His Majesty's Dragon by Naomi Novik
A review by Alan Vaughn
In His Majesty’s Dragon, Novik offers us a fully realized world that closely resembles our own. Set in the early part of the 19th century while Europe was being ravaged by almost incessant warfare during the Napoleonic Wars, Novik’s “Temeraire” novels exist within the same timeframe and closely resembles a historical novel, except for the dragons. This fantasy novel offers a fresh perspective on those perennial fantasy favorites: Dragons. As a lifelong reader of fantasy I have always loved the stories that involved dragons. Whether they were cruel misers hoarding their treasure of gold and gems or charismatic ancients full of knowledge and power; dragons have long held our interest and fascination. Novik draws on the rich tradition of dragonlore while venturing into new territory. Her dragons are pivotal characters who are more than just animals and are instead intelligent, empathic beings with distinct personalities. Forming grand Aerial Corps, these dragons fight alongside humans and often present a pivotal balance of power that can make or break a battle.
Our introduction to world of Great Britain’s Aerial Corps occurs alongside that of Will Laurence who finds himself thrust from his battle command aboard a ship into the Aerial Corp with his new companion Temeraire, a dragon whose egg Laurence’s crew seizes from a French vessel. As Laurence travels with Temeraire away from the rigid structures of the Navy, he undergoes a crash course in a totally different way of life. One much more flexible than his experiences in the Navy have prepared him for but there is little time for mistakes as Napoleon’s war machine gears up for a possible invasion of the British home islands. While at times Laurence comes across as a bit tightly wound and beholden to the ideals of duty, loyalty, and sacrifice it is entertaining to see how he has to adapt to this new life he finds himself in. Though, for me the true pleasure was in following the development of Temeraire’s character as he learns about the new role he finds himself in and the world at large. This becomes a central theme of the entire series as we find out that Temeraire is somewhat different from normal run of dragons. Both as a result of Laurence own unorthodox methods of rearing Temeraire and his own inclinations. Indeed, Temeraire’s evolving morals sets up a conflict between his own lofty ideals and the harsh reality of life for war dragons in Europe that plays out later in the series. I would recommend this books for fans of “Lady Trent’s Memoirs” by Marie Brennan or the “Dragonriders of Pern” by McCaffrey.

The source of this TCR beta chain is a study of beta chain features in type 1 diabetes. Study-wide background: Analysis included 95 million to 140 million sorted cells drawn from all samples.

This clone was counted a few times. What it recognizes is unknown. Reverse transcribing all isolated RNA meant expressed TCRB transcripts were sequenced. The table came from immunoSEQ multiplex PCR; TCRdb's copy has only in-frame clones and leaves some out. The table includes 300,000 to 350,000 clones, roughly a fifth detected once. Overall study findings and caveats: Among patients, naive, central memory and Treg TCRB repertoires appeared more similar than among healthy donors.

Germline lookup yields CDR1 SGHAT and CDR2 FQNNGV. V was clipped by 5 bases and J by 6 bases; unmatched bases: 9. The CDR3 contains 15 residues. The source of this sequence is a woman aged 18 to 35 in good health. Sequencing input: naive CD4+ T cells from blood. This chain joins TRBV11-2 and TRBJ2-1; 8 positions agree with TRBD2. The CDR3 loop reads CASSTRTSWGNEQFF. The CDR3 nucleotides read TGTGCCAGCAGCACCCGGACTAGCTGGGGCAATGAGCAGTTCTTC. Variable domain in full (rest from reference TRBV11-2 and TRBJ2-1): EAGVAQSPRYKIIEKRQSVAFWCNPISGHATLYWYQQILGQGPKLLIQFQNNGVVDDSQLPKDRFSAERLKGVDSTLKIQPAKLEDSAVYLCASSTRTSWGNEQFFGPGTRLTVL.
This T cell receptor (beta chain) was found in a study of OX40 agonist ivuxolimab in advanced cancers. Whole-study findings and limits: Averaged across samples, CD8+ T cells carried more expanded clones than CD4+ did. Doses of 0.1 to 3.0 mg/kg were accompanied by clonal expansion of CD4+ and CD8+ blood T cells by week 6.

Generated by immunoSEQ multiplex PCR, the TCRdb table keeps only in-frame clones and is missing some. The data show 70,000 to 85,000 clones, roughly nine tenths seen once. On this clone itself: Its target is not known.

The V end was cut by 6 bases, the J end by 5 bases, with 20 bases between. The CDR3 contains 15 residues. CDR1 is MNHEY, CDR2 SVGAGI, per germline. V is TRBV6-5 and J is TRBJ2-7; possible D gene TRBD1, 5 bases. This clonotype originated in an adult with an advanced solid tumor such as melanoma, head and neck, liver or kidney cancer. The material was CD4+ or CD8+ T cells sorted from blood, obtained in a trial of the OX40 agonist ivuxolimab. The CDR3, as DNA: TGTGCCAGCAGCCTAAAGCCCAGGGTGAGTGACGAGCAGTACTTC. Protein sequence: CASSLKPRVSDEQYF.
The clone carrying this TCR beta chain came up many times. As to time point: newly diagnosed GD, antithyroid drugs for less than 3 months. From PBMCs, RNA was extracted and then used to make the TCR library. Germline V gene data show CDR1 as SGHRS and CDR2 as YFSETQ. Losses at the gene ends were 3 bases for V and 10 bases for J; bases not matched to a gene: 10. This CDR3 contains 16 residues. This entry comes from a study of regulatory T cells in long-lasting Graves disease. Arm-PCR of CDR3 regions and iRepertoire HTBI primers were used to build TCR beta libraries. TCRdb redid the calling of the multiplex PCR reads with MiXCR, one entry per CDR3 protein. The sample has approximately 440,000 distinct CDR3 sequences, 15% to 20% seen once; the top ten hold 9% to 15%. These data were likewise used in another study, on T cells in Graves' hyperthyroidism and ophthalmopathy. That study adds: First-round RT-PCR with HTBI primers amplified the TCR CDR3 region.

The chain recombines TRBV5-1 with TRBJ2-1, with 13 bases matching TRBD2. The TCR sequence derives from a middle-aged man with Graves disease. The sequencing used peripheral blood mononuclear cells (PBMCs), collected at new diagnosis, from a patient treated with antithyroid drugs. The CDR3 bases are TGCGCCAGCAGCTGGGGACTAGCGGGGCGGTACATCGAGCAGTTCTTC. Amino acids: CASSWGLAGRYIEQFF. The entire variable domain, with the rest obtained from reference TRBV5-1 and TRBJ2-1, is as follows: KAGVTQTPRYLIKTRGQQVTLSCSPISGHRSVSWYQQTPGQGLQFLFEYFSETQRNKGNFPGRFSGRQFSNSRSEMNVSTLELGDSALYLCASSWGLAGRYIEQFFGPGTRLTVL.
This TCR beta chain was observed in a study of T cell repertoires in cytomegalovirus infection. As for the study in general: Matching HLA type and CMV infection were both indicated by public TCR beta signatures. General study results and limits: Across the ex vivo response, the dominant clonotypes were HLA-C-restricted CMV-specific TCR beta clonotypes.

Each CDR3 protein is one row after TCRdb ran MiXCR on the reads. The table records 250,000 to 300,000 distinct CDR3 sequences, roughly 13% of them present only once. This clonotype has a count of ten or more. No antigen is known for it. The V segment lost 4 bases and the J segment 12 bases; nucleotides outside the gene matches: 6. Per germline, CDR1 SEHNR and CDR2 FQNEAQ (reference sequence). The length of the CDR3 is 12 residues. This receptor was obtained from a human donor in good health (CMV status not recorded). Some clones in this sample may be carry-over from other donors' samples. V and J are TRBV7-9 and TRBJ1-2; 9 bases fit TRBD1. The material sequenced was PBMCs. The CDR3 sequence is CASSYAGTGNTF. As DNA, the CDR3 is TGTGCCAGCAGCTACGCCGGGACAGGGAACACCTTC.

His Majesty’s Dragon and all the other books in the “Temeraire” series are available in ebook format from Cloud Library.